By Michelle Y. Drake
An interview is not a fashion show, but committing fashion faux pas can seriously damage your chances of getting the job. What we wear to an interview impacts how we’re perceived by the interviewer.
Show up wearing the clothes you mow the lawn in or with an exposed thong, and you’re not exactly screaming, “Hire me! I’m a professional!”
[Related: Dressing for Office Job Interviews includes tips about body piercings and tatoos.]
I recently interviewed Ashley Baker, editor of an international style magazine, and she had amazing insight into how to create a look that lets the interviewer know you mean business.
Tip #1: Leave the ultra-casual clothes at home.
Sloppy clothes might translate into sloppy work in the interviewer’s eyes. Walk into that interview looking clean, pulled-together and professional.
Tip #2: Err on the side of conservative.
Assume that the overall style of the office is conservative and choose classic items in neutral colors like black, navy or beige.
Tip #3: File “jeans” under “N” for “NOT at the Interview.”
Many designers have dark, well-cut jeans that look just like pants. But it’s a safer bet to just go with the pants instead! Wearing jeans might make the interviewer question how seriously you’re taking this interview.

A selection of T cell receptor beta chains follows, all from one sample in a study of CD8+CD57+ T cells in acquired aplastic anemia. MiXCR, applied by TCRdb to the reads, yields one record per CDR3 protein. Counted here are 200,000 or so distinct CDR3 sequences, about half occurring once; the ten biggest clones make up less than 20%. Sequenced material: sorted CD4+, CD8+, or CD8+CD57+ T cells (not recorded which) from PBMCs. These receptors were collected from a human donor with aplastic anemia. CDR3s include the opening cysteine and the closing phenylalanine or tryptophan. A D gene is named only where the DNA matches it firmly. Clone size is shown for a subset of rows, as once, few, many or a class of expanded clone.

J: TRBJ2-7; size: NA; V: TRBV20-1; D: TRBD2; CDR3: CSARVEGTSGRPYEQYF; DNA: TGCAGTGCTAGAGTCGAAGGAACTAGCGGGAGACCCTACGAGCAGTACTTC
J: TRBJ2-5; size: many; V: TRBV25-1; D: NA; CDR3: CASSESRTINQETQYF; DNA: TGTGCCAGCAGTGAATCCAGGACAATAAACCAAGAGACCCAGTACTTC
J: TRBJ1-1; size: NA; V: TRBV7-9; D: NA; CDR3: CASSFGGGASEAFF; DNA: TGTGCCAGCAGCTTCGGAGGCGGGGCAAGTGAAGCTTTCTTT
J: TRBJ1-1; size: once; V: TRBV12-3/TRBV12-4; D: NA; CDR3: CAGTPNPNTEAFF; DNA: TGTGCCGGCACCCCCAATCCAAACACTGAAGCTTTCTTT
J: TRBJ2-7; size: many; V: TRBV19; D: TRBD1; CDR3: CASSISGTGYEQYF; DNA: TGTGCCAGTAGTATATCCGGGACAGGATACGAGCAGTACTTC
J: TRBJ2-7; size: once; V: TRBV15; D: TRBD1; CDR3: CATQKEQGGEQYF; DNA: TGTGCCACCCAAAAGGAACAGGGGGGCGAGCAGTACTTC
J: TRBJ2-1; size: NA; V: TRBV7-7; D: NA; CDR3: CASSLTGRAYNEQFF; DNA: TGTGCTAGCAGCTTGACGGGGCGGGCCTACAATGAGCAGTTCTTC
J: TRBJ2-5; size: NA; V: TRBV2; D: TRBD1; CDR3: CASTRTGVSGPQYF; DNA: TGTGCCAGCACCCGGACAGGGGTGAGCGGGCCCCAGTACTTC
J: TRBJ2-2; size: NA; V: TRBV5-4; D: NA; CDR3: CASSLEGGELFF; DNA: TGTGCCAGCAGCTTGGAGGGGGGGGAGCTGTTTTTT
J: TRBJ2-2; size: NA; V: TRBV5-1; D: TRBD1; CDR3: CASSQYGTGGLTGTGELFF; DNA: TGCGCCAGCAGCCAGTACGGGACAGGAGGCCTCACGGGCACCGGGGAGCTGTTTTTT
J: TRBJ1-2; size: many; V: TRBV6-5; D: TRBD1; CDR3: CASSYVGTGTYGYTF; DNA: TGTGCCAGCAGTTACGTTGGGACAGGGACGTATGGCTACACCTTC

Tip #4: Think a double-breasted suit is too formal? Then go for separates.
For the ladies, a classic A-line skirt and a silk blouse can look just as professional as a traditional suit. Sorry, guys: you’ve got to stick with the suit and tie!
Tip #5: Avoid the khakis.
Khakis tend to look wrinkled and disheveled. Pick a pant that will maintain a crisp look even after sitting, like wrinkle-resistant slacks or a pair of tailored pants with a little stretch in them.
Tip #6: No T-shirts!
Especially those cutesy message tees that are best saved for adolescents. Even under a conservative blazer, t-shirts are completely unprofessional.
Tip #7: Business casual clothes = 100% professional attitude.
If you know the environment of the company you’re interviewing at tends to lean toward the casual, you might take a chance and let your interview clothes do the same. However, no matter how casual the environment, your attitude towards the interview should ALWAYS be 100% professional.
[Related: Be Confident for Your Job Interview.]
For laughs -- and some insight -- read 30 Bad Answers to Job Interview Questions.
For more about handling behavioral interviews, panel interviews, and telephone interviews, as well as preparing for job interviews, see the article list on the right.
Michelle Yozzo Drake is the author of the book, "From the Kitchen to the Corner Office: Uncovering Mom's Leadership Secrets.".